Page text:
Bullitt

Continuity mistake: During the Charger/Mustang chase scene you see Steve McQueen's Mustang skid around a lot of corners. If you look at the street you can see the skid marks from the previous takes.

jaws65

Continuity mistake: When the security guard is shot at the airport, the door is shattered by the bullet leaving a visible hole. In the closing scene, when the priest is giving the last rites, the glass in the door is intact. (01:50:00)

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Suggested correction: The security guard was shot by Ross through the left door. As the priest is giving the last rites, seen through the unbroken glass of right door, the security guard who arrived on scene with Delgetti can be seen removing his hat through the shattered glass of the left door.

Continuity mistake: During the chase scene where the Charger crashes into a parked white car, the screen blinks red to give the illusion of a strong impact. However, after the split second blink is finished, the car magically repairs itself and the Charger completely disappears.

CarLuver69

Continuity mistake: When Bullitt leans over to read the piping chart, the coat he has draped over his shoulder changes from neatly pressed and folded to wrinkled (and folded differently) between full shots and close-ups. (00:18:30)

Jean G

Continuity mistake: During the chase, Bullitt's Mustang skids off the road and kicks up a huge cloud of brown dust that engulfs the car. It should now be coated with dust, but in the next shot of it speeding away, the Mustang is sparkling clean again. (01:14:05)

Jean G

Plot hole: The movie is based on one huge plot hole: if it wasn't for the "professional" hitman's sloppy work, Bullitt and his team wouldn't have been needed for much. The hitman enters the hotel room, wounds the policeman, then shoots the target with one shotgun blast to his upper left shoulder area. Any hitman worth his fee knows that this is not likely to be an immediately fatal wound. The hitman had a pump shotgun and should have finished the job right then and there. Surely he had more than two shells. Instead, he sees the target is slumped unconscious, then leaves the hotel room without checking to see that his victim really is dead. Nothing seems to be immediately threatening the hit team, though. The hitman spends the rest of his life trying to finish his job and pays the ultimate price for being lazy.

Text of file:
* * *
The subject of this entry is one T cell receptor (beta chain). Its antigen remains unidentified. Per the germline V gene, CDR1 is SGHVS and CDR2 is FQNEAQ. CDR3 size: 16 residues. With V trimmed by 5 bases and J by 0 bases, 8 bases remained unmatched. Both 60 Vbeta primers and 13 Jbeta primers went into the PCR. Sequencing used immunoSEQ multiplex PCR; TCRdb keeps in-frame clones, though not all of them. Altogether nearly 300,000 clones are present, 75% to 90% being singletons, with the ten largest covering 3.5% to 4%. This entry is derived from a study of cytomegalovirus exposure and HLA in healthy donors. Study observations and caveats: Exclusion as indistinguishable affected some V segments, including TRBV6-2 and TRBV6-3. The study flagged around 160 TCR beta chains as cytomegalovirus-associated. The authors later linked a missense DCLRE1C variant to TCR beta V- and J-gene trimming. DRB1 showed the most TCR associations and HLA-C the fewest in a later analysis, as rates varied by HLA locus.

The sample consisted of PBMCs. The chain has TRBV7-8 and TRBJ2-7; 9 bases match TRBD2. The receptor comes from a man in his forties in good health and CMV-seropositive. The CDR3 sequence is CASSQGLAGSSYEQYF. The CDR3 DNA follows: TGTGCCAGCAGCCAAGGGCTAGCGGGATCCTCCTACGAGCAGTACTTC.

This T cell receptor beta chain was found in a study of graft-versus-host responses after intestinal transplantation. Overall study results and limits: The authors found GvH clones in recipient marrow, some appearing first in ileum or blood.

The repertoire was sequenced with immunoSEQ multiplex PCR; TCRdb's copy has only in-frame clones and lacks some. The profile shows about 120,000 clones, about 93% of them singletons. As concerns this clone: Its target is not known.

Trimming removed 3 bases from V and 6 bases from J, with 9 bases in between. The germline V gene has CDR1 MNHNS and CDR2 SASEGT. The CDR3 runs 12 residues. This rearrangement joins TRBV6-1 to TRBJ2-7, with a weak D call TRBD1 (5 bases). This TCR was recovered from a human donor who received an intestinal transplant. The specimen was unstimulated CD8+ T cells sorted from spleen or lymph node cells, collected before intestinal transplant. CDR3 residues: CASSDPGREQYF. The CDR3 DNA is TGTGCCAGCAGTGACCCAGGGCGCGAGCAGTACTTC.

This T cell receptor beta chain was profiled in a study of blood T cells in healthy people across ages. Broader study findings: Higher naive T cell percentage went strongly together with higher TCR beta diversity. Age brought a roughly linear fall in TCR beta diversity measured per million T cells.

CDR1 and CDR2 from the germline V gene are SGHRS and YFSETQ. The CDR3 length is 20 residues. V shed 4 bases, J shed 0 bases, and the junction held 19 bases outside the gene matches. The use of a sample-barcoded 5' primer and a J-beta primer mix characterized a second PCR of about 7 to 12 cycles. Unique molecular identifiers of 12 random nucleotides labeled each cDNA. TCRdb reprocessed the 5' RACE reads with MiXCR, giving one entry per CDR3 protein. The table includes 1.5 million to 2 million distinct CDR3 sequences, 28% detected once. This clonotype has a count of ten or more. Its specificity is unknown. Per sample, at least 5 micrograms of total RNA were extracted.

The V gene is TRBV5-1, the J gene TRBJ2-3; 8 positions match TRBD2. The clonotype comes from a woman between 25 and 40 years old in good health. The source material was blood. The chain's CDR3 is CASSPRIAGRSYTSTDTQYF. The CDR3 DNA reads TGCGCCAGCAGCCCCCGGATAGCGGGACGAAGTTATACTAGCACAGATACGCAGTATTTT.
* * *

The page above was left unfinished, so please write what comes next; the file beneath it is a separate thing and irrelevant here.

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Trivia: Although we never know the names of the hitmen, Bill Hickman (who drove the Charger) is listed as 'Bill' in the end credits. He was so well respected for his stunt work - and had remained largely anonymous in previous films - he was given an identity for Bullitt.

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Question: How did the bad guy have a gun on the flight? He pulls a gun in the airfield chase scene so he had to have it on the plane as he jumped off it.

Answer: Airport security in the late 1960's was not nearly as thorough as it is in present day. Metal detectors didn't become commonplace at airports until the early 1970's.

BaconIsMyBFF

It was the D.B. Cooper hijacking of a Boeing 727 commercial jet in 1971 that radically changed how airport security was handled. Before that, there was virtually little to no pre-boarding security checks.

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